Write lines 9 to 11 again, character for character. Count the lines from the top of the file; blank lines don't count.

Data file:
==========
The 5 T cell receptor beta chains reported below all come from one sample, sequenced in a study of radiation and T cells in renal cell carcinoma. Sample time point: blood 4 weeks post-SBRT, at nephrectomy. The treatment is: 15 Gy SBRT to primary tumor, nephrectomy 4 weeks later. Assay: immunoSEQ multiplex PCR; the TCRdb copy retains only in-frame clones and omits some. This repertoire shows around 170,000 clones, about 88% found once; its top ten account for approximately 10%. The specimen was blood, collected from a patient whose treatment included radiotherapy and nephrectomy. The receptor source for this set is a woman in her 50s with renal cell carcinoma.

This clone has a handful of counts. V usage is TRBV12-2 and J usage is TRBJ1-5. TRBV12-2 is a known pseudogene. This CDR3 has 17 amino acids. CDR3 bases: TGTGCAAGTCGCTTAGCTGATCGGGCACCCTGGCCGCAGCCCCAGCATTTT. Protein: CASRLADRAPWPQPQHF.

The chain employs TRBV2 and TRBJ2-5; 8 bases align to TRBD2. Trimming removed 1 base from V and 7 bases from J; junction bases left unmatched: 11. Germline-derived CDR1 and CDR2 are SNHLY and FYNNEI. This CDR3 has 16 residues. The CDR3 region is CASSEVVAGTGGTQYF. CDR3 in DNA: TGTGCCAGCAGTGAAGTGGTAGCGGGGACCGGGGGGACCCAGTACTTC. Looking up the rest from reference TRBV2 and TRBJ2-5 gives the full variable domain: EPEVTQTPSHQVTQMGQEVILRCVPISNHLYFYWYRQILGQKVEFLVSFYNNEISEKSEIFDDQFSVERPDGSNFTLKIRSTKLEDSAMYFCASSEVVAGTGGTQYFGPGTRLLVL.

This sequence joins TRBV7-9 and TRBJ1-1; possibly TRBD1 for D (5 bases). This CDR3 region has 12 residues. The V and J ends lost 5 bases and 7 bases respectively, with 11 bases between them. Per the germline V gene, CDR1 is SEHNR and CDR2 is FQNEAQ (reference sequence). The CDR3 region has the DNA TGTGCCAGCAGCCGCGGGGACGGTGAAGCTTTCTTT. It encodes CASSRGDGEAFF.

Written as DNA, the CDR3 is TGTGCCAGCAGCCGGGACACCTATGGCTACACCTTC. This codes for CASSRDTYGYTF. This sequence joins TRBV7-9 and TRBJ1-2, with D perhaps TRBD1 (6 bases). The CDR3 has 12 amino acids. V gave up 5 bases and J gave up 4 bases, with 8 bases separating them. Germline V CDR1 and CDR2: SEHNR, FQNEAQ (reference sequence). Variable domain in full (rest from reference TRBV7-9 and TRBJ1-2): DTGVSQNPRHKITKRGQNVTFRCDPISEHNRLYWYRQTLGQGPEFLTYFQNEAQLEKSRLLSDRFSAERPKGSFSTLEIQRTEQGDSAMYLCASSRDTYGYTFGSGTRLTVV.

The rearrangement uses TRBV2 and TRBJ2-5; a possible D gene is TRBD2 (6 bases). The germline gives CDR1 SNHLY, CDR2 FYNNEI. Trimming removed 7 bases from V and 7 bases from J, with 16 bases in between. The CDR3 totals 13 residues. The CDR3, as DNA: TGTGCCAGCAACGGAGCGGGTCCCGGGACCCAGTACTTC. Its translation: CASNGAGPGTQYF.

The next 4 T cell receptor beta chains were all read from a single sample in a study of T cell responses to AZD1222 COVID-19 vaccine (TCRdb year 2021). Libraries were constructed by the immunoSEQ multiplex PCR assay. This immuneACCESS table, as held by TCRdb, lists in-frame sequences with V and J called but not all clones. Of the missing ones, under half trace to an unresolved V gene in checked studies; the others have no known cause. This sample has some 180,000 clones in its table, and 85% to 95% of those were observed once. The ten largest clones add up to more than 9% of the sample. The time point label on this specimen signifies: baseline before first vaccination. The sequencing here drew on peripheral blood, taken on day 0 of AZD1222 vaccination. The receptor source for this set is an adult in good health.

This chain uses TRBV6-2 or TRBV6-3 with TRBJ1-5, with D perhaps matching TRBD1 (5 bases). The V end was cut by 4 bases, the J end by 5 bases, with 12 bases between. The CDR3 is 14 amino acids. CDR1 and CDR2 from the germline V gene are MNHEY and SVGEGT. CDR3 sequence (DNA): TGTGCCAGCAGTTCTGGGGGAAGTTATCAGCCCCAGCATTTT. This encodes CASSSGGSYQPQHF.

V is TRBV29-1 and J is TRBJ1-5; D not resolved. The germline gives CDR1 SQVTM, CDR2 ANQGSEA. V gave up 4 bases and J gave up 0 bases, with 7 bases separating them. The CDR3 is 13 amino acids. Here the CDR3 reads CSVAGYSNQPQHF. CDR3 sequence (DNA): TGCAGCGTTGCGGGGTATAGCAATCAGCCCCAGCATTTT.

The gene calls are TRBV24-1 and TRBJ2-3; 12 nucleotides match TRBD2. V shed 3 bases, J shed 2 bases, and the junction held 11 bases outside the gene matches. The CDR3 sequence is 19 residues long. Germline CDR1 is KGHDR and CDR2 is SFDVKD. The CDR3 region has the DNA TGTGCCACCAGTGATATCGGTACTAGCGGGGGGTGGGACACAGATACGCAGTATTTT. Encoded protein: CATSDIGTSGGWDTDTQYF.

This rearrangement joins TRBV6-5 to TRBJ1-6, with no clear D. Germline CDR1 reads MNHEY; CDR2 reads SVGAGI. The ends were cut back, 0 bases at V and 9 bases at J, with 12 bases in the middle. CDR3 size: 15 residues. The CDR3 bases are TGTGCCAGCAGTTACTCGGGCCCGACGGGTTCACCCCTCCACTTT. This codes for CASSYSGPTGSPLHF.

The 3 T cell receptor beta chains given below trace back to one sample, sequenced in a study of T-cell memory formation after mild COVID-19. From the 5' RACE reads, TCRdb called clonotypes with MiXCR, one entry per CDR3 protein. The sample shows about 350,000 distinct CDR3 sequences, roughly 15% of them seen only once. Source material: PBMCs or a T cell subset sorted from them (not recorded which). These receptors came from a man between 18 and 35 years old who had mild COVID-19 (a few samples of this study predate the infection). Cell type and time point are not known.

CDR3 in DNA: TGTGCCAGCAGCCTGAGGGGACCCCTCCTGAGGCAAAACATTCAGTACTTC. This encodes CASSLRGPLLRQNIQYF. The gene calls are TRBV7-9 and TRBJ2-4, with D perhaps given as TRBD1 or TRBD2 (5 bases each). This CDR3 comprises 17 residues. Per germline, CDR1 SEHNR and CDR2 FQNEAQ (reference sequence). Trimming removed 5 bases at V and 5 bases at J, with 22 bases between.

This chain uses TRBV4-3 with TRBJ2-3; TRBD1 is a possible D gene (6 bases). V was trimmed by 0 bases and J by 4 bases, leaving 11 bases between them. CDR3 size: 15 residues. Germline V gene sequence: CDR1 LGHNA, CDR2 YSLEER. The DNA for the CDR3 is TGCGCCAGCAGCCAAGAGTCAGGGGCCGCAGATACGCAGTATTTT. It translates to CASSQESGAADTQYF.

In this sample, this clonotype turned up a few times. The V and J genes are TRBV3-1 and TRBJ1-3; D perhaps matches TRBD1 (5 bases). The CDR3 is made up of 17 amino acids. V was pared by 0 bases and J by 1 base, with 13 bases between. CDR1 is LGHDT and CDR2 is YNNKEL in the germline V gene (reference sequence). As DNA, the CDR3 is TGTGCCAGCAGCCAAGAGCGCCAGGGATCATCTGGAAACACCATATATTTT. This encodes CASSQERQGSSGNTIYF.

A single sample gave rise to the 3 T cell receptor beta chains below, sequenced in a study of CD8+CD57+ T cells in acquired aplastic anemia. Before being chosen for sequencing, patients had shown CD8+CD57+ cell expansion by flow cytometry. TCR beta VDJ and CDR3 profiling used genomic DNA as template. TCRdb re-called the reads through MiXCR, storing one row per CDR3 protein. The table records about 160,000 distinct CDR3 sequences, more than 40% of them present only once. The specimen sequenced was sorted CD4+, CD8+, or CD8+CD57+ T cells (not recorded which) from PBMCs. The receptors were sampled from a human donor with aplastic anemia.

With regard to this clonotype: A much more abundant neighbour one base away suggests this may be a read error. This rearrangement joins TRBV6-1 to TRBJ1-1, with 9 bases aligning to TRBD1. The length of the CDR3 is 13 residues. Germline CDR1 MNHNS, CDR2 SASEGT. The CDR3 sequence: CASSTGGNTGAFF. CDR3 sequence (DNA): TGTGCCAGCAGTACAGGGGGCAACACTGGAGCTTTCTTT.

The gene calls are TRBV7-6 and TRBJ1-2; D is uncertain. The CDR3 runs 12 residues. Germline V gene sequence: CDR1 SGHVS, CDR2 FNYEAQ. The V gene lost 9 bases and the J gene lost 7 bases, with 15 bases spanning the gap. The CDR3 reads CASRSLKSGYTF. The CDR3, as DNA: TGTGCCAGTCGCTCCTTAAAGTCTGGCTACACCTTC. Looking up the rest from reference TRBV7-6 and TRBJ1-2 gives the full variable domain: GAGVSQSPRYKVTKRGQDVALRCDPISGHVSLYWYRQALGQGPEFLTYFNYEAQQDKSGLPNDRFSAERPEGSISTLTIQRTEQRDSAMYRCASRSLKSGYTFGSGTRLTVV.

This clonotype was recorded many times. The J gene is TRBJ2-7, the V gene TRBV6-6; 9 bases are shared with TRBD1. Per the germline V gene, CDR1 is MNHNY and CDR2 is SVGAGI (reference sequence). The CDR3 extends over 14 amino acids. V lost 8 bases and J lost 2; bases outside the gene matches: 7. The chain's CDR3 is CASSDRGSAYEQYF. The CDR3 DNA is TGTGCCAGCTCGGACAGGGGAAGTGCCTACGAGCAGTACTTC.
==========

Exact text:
V is TRBV29-1 and J is TRBJ1-5; D not resolved. The germline gives CDR1 SQVTM, CDR2 ANQGSEA. V gave up 4 bases and J gave up 0 bases, with 7 bases separating them. The CDR3 is 13 amino acids. Here the CDR3 reads CSVAGYSNQPQHF. CDR3 sequence (DNA): TGCAGCGTTGCGGGGTATAGCAATCAGCCCCAGCATTTT.

The gene calls are TRBV24-1 and TRBJ2-3; 12 nucleotides match TRBD2. V shed 3 bases, J shed 2 bases, and the junction held 11 bases outside the gene matches. The CDR3 sequence is 19 residues long. Germline CDR1 is KGHDR and CDR2 is SFDVKD. The CDR3 region has the DNA TGTGCCACCAGTGATATCGGTACTAGCGGGGGGTGGGACACAGATACGCAGTATTTT. Encoded protein: CATSDIGTSGGWDTDTQYF.

This rearrangement joins TRBV6-5 to TRBJ1-6, with no clear D. Germline CDR1 reads MNHEY; CDR2 reads SVGAGI. The ends were cut back, 0 bases at V and 9 bases at J, with 12 bases in the middle. CDR3 size: 15 residues. The CDR3 bases are TGTGCCAGCAGTTACTCGGGCCCGACGGGTTCACCCCTCCACTTT. This codes for CASSYSGPTGSPLHF.